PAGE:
Philip José Farmer (January 26, 1918 – February 25, 2009) was an American author science-fiction author, particularly notable for use of his sexual and religious themes. Other significant strands to his writing were stories that he ghost-wrote under the names of pre-existing fictional writers, and works derived from classic pulp heroes.
In these last two respects, Farmer can be claimed as a scholarly figure in the tradition of what Sherlock Holmes fans call "The Game". Indeed, he made (i.e. created) series of ground-breaking discoveries and insight, in particular uncovering the origins of the heightened abilities of many famous literary figures, whom he found to have been members of what has been dubbed the Wold Newton Family.
Philip José Farmer and TarzanEdit
Although Farmer read widely, and was a fan of many completely different types of literature, undoubtedly his favourite figure in the entire of 'fiction' was Tarzan of the Apes. He wrote a number of novels, either about Tarzan himself (Tarzan: the Dark Heart of Time), thinly-disguised versions of Tarzan (The Adventure of the Peerless Peer), explicit imitations (Lord Tyger), and just plain explicit (A Feast Unknown). He also edited an anthology of accounts of feral children, Mother was a Lovely Beast.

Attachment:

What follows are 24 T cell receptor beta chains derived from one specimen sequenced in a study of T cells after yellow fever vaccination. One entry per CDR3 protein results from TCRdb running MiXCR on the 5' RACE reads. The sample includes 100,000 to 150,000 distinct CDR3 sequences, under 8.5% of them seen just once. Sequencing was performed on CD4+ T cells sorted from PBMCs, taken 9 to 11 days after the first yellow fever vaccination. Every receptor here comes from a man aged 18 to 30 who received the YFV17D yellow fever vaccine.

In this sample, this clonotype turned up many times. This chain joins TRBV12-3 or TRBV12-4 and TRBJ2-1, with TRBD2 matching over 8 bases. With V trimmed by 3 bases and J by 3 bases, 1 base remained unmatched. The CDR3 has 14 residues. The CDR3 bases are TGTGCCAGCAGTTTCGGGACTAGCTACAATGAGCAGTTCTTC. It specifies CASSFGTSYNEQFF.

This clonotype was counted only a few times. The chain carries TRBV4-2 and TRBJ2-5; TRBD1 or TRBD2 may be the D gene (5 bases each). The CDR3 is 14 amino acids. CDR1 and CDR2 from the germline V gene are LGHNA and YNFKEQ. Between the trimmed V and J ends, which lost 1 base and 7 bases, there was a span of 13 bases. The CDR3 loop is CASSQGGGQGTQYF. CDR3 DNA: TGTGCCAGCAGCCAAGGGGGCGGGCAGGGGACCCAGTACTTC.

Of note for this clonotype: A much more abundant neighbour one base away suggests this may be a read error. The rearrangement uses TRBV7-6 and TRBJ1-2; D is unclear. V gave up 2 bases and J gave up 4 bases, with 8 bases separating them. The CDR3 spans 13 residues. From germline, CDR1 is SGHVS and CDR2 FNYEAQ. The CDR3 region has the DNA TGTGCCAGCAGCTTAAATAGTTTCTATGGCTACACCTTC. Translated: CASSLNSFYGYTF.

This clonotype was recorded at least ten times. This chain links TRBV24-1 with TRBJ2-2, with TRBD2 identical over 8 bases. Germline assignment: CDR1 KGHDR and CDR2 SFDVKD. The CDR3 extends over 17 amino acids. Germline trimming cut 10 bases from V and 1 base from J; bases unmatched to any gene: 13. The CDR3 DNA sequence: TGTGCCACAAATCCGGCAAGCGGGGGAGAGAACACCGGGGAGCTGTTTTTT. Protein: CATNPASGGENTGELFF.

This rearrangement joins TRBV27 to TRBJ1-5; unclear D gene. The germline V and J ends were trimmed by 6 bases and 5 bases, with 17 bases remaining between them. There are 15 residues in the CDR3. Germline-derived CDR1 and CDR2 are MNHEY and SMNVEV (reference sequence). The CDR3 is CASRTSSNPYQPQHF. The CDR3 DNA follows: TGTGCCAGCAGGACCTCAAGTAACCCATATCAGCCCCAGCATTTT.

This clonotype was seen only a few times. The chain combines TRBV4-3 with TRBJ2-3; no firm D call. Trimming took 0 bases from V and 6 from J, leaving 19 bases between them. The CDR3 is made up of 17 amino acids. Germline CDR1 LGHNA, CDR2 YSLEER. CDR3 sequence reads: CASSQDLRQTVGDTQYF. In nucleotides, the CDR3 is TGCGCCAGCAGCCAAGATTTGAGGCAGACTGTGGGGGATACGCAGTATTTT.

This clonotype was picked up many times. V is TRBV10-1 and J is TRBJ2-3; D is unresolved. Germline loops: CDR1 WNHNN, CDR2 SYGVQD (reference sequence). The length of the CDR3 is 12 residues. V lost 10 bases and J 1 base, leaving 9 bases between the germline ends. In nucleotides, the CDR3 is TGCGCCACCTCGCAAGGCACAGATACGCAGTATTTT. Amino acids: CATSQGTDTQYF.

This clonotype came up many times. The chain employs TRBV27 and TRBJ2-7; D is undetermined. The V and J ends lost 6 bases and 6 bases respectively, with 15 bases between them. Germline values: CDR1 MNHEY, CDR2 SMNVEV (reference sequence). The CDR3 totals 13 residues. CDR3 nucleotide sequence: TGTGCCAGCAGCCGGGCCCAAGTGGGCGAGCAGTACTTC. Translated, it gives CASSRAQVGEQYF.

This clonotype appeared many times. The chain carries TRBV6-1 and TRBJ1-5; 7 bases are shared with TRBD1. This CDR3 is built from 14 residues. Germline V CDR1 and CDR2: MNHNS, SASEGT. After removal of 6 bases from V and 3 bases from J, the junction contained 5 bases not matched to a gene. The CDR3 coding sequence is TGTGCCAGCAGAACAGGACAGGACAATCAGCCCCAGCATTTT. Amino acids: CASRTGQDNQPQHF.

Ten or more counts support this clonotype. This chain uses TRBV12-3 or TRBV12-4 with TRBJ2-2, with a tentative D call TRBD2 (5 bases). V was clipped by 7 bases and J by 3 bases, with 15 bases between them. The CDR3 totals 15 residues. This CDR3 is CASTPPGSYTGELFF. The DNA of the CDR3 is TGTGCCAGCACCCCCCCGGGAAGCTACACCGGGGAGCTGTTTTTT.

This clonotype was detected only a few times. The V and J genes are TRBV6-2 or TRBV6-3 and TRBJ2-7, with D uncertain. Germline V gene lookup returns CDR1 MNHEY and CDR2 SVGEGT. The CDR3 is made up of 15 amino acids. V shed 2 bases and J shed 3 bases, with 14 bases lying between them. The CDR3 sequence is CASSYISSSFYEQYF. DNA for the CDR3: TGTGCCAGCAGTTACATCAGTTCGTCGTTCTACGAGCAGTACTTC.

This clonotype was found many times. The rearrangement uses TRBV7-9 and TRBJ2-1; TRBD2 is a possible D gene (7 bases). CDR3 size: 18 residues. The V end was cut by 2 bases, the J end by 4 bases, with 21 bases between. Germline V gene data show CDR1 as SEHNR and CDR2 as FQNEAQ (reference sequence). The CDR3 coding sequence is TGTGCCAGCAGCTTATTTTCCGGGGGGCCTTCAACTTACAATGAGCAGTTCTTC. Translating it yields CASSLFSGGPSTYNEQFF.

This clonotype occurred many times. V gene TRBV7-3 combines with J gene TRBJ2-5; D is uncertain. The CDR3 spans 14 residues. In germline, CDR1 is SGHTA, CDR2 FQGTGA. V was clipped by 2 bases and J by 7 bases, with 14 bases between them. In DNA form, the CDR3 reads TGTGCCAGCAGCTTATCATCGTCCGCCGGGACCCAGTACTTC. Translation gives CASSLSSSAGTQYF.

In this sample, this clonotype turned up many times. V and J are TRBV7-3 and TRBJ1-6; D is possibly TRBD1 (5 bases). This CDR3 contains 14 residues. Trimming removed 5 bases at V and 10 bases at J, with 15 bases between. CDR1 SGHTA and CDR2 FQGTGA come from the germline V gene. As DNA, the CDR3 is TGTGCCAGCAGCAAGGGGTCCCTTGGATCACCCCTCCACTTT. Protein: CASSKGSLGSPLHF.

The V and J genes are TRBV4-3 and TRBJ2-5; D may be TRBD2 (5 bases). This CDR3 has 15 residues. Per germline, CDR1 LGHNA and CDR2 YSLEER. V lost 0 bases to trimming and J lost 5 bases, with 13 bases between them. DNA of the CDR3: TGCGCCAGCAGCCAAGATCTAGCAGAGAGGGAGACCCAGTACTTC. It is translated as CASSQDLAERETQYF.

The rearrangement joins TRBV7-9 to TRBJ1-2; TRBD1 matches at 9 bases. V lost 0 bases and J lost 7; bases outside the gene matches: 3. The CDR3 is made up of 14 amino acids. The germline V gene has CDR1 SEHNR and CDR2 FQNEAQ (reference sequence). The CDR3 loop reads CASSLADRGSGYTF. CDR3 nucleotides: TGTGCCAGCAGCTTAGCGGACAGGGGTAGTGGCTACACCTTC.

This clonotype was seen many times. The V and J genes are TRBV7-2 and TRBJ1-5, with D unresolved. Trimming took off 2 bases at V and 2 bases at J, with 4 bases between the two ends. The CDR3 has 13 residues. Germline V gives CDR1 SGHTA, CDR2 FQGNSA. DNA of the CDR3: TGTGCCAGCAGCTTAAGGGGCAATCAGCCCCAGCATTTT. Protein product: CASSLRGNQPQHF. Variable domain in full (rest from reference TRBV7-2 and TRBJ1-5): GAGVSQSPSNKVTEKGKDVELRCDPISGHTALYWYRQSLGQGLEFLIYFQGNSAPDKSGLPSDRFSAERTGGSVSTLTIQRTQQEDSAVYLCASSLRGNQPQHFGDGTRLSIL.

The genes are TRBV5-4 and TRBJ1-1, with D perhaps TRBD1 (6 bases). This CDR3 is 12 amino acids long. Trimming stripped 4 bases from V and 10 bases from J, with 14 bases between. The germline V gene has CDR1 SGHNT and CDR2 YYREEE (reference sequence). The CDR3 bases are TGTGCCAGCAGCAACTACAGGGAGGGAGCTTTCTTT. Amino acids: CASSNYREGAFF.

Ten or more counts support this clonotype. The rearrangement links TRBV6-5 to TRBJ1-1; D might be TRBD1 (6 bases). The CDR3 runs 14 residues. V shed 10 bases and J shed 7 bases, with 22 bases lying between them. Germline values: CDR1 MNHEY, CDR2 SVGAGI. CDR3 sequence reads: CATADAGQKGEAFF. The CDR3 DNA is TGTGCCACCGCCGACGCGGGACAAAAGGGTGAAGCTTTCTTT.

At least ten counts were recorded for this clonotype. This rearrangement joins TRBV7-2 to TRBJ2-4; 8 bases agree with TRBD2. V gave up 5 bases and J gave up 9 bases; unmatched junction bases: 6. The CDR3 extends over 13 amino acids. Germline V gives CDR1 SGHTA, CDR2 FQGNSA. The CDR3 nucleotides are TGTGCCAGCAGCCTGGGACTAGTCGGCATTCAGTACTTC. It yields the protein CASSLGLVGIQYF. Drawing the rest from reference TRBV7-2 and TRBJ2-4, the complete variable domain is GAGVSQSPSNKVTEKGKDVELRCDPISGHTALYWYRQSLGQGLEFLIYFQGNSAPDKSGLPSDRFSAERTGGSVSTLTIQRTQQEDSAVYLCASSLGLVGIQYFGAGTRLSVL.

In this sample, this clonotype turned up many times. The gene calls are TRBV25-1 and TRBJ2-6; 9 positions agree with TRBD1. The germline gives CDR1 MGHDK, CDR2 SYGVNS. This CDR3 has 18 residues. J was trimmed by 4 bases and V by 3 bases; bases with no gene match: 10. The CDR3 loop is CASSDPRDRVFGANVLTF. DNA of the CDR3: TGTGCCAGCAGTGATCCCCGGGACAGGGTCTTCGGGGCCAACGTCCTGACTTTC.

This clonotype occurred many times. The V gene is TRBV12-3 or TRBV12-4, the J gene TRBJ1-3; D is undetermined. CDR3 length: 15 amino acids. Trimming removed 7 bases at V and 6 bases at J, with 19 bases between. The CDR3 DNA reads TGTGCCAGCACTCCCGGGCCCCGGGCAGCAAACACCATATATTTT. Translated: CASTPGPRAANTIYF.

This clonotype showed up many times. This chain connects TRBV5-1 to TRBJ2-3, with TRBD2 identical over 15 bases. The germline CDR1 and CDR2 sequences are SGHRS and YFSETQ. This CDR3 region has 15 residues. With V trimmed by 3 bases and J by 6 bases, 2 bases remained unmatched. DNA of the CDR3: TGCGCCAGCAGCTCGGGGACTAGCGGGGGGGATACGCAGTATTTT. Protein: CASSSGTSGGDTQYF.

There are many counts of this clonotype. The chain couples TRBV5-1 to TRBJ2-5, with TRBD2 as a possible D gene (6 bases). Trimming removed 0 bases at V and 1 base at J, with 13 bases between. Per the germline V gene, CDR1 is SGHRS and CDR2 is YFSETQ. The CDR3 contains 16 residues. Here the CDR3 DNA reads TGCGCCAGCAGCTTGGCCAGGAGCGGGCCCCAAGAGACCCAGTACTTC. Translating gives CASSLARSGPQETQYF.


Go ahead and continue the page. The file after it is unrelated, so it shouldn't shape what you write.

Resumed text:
Famously, Farmer put together Tarzan Alive, a biography of Tarzan who had been generally thought to have be a fictional character created by his chronicler Edgar Rice Burroughs. Farmer, however, believed that Tarzan was a real person, and after considerable research identified Tarzan/John Clayton's real-life identity. Farmer contacted him, and was invited to meet the man of whom he was writing, "Tarzan" having been flattered and intrigued at the American writer's interst and efforts. Farmer described their meeting in an article, "An Exclusive Interview with Lord Greystoke", and later reiterated the facts of the matter between himself and Tarzan in an interview in a French documentary. J.T. Edson later revealed, in his book Bunduki and Dawn, that Farmer also got to meet one of Tarzan's extended family, Dawn Drummond-Clayton.